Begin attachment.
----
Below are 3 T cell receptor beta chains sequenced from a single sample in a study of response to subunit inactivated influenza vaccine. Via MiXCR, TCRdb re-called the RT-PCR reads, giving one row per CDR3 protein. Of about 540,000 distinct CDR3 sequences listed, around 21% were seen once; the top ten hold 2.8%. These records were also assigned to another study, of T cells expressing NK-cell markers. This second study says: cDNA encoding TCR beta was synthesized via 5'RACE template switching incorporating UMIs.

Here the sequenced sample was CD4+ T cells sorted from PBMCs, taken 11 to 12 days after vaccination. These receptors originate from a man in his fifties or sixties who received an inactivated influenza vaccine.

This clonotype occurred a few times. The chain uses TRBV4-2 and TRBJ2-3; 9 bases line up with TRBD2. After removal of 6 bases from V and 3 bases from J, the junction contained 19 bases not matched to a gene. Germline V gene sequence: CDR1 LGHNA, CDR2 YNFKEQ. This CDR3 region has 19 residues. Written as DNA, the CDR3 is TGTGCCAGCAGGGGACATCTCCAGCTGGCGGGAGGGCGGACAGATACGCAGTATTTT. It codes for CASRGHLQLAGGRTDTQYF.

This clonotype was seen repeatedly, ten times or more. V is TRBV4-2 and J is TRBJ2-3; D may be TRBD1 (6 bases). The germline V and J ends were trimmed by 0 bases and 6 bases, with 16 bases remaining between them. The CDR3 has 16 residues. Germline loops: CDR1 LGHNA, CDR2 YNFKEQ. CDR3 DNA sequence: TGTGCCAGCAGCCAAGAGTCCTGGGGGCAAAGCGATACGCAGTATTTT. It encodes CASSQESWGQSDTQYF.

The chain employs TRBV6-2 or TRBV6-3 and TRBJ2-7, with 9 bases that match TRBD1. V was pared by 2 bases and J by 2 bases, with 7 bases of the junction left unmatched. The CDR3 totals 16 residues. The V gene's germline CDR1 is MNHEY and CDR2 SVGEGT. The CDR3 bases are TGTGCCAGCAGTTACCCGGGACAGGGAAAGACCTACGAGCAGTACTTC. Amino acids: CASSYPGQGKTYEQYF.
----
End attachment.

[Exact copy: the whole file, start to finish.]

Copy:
Below are 3 T cell receptor beta chains sequenced from a single sample in a study of response to subunit inactivated influenza vaccine. Via MiXCR, TCRdb re-called the RT-PCR reads, giving one row per CDR3 protein. Of about 540,000 distinct CDR3 sequences listed, around 21% were seen once; the top ten hold 2.8%. These records were also assigned to another study, of T cells expressing NK-cell markers. This second study says: cDNA encoding TCR beta was synthesized via 5'RACE template switching incorporating UMIs.

Here the sequenced sample was CD4+ T cells sorted from PBMCs, taken 11 to 12 days after vaccination. These receptors originate from a man in his fifties or sixties who received an inactivated influenza vaccine.

This clonotype occurred a few times. The chain uses TRBV4-2 and TRBJ2-3; 9 bases line up with TRBD2. After removal of 6 bases from V and 3 bases from J, the junction contained 19 bases not matched to a gene. Germline V gene sequence: CDR1 LGHNA, CDR2 YNFKEQ. This CDR3 region has 19 residues. Written as DNA, the CDR3 is TGTGCCAGCAGGGGACATCTCCAGCTGGCGGGAGGGCGGACAGATACGCAGTATTTT. It codes for CASRGHLQLAGGRTDTQYF.

This clonotype was seen repeatedly, ten times or more. V is TRBV4-2 and J is TRBJ2-3; D may be TRBD1 (6 bases). The germline V and J ends were trimmed by 0 bases and 6 bases, with 16 bases remaining between them. The CDR3 has 16 residues. Germline loops: CDR1 LGHNA, CDR2 YNFKEQ. CDR3 DNA sequence: TGTGCCAGCAGCCAAGAGTCCTGGGGGCAAAGCGATACGCAGTATTTT. It encodes CASSQESWGQSDTQYF.

The chain employs TRBV6-2 or TRBV6-3 and TRBJ2-7, with 9 bases that match TRBD1. V was pared by 2 bases and J by 2 bases, with 7 bases of the junction left unmatched. The CDR3 totals 16 residues. The V gene's germline CDR1 is MNHEY and CDR2 SVGEGT. The CDR3 bases are TGTGCCAGCAGTTACCCGGGACAGGGAAAGACCTACGAGCAGTACTTC. Amino acids: CASSYPGQGKTYEQYF.